Despite legislative and other efforts to reduce the prevalence of female genital cutting (often called female circumcision), the practice persists throughout western Africa, although its frequency varies widely among countries, a multinational study indicates.1 From 2% to 94% of women in the 10 study countries had been circumcised, while 1–64% had had at least one daughter undergo the procedure. Women who were older, uneducated, currently or previously married, or Muslim were generally more likely than other women to have been circumcised and to have had their daughters circumcised. In most countries, more than 25% of women believed that the practice should continue.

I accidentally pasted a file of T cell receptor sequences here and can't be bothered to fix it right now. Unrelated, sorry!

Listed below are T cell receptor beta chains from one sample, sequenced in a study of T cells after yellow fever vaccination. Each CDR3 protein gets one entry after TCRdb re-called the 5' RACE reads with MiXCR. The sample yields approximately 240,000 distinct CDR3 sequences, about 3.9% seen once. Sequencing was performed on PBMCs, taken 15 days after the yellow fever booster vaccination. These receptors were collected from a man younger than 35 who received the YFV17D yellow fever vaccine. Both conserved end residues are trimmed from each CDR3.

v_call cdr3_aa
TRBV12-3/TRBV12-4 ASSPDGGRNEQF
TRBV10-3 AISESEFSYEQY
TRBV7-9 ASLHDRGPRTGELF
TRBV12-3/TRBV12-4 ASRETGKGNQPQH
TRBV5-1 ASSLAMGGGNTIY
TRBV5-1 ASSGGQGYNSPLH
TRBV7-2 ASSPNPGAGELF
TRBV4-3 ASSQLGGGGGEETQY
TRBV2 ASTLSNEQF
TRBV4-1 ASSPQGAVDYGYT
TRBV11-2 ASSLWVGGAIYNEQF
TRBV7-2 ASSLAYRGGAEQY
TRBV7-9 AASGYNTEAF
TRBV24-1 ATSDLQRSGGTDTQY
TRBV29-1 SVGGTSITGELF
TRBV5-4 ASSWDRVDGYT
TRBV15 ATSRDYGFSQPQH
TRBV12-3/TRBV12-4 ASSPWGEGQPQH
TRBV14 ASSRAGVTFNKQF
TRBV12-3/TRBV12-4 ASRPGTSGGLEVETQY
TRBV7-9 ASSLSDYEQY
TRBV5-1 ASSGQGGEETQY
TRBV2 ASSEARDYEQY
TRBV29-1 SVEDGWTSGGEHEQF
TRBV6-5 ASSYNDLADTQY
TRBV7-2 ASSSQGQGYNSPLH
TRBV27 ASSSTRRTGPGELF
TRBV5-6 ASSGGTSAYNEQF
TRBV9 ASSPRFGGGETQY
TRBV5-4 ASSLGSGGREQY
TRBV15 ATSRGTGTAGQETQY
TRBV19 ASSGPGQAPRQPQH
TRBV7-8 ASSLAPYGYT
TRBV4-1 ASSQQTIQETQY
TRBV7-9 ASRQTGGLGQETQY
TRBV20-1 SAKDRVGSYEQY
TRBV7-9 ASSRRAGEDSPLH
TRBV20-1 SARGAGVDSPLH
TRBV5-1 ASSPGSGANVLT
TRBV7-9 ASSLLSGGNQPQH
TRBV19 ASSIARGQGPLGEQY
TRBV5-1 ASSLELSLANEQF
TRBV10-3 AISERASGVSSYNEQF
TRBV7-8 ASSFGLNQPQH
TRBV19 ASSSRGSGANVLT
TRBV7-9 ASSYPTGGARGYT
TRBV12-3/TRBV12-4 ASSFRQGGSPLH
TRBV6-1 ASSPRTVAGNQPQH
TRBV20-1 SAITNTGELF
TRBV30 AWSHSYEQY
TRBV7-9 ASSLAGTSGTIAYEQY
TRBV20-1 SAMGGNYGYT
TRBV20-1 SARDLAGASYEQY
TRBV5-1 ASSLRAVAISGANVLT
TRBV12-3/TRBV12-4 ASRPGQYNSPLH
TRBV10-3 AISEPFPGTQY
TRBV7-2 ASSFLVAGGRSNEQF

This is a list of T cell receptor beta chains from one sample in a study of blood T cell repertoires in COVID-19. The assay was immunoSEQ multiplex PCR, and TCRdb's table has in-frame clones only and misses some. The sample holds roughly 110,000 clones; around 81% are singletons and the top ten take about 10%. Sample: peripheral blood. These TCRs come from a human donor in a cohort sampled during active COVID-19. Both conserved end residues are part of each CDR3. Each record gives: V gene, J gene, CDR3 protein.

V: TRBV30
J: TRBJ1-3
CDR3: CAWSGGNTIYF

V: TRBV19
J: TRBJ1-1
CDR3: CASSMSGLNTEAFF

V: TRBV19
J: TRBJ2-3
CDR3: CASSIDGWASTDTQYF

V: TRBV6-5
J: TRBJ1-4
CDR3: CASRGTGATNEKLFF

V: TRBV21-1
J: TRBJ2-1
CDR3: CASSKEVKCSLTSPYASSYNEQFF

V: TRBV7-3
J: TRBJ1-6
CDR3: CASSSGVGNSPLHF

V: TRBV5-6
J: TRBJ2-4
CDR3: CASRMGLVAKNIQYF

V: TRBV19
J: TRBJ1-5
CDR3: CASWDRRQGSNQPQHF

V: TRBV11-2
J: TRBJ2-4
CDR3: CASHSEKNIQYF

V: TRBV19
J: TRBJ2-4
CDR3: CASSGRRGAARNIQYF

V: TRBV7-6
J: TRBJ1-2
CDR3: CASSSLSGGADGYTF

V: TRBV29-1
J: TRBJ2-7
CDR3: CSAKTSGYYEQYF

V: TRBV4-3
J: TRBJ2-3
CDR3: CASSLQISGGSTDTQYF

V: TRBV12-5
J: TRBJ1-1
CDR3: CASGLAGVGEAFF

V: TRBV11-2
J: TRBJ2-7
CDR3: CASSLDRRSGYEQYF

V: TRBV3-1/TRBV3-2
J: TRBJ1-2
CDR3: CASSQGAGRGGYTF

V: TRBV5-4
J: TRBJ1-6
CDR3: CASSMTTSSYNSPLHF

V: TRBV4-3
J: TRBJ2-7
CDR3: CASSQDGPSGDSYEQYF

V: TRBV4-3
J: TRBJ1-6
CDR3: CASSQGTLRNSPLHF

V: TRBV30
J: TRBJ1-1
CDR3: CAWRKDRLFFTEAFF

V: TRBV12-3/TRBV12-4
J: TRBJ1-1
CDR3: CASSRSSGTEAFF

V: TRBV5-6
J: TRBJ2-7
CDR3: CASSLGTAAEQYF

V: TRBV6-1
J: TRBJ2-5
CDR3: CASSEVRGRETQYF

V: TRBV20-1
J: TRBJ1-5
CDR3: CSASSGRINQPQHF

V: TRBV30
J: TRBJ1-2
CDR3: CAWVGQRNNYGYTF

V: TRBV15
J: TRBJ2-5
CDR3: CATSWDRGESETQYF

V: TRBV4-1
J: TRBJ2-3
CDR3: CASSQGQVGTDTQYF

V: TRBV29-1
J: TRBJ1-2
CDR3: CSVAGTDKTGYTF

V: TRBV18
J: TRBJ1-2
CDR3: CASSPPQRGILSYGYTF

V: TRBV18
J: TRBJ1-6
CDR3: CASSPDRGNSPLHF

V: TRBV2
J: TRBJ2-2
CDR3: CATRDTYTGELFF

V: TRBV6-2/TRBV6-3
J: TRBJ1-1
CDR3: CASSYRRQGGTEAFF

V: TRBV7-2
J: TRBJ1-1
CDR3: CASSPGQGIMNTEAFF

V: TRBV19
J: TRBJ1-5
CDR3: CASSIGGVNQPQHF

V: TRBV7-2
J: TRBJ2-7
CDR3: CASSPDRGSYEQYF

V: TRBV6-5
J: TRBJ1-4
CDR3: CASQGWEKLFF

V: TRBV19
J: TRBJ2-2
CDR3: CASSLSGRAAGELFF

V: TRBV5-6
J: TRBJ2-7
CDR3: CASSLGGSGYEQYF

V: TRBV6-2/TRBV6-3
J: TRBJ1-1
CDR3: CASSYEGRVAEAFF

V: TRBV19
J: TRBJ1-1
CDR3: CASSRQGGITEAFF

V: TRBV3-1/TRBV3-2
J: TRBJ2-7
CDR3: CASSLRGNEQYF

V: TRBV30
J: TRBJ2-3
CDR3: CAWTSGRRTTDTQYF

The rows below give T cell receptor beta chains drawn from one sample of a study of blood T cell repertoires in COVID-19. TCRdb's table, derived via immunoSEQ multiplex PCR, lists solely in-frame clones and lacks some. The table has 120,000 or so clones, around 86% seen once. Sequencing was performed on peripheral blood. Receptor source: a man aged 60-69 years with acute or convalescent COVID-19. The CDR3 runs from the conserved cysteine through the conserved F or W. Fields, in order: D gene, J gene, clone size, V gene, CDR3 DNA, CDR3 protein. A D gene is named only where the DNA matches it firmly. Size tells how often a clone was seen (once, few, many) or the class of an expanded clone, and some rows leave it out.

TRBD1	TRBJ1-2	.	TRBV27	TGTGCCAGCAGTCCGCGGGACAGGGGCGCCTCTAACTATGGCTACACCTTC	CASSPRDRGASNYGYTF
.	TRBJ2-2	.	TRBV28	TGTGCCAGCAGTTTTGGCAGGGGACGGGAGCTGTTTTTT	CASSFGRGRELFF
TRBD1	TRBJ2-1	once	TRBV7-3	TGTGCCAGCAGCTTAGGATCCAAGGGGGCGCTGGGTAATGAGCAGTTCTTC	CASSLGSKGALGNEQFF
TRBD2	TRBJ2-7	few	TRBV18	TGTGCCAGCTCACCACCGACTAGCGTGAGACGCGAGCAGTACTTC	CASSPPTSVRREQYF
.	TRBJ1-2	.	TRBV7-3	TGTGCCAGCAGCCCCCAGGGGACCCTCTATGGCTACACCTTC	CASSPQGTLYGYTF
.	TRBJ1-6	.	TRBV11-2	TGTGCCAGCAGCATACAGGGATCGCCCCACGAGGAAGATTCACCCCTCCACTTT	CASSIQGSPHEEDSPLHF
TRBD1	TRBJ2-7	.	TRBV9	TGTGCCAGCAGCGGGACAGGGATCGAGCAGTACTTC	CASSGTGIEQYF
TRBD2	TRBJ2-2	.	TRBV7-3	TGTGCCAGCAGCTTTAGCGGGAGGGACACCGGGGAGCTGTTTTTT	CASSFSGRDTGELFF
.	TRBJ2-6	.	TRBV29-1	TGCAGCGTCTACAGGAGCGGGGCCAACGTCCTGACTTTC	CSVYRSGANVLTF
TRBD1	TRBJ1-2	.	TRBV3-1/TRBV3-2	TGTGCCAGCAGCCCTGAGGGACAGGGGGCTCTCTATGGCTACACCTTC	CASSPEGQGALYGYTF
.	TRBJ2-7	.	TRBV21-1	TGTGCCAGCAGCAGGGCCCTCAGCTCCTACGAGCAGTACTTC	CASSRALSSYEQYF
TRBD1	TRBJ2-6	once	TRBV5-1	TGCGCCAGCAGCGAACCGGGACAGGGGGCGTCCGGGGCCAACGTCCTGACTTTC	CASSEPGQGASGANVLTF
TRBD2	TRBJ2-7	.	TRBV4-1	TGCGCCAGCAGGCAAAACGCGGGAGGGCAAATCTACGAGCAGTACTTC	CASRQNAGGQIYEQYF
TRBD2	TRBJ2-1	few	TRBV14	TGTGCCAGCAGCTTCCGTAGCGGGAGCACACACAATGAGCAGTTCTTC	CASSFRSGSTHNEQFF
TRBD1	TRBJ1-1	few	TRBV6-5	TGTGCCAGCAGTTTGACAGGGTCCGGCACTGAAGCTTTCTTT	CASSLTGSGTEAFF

A deeply rooted tradition that is often practiced in unsanitary conditions and without anesthesia, female genital cutting can lead to reproductive health problems, psychological trauma, and even maternal and infant death. To determine the frequency of the practice and identify the populations most at risk, investigators examined data from countries that participated in the third round of the Multiple Indicator Cluster Survey between 2005 and 2007. Using a two-stage, stratified design, the survey systematically sampled households in urban and rural areas of Burkina Faso, Côte d’Ivoire, The Gambia, Ghana, Guinea-Bissau, Mauritania, Niger, Nigeria, Sierra Leone and Togo; sample sizes ranged from 5,890 to 24,566. The survey asked all women aged 15–49 in each household whether they had been circumcised, had had any of their living daughters circumcised and thought the practice should continue. Analyses were performed separately for each country and controlled for age, educational level, marital status, household wealth and religion.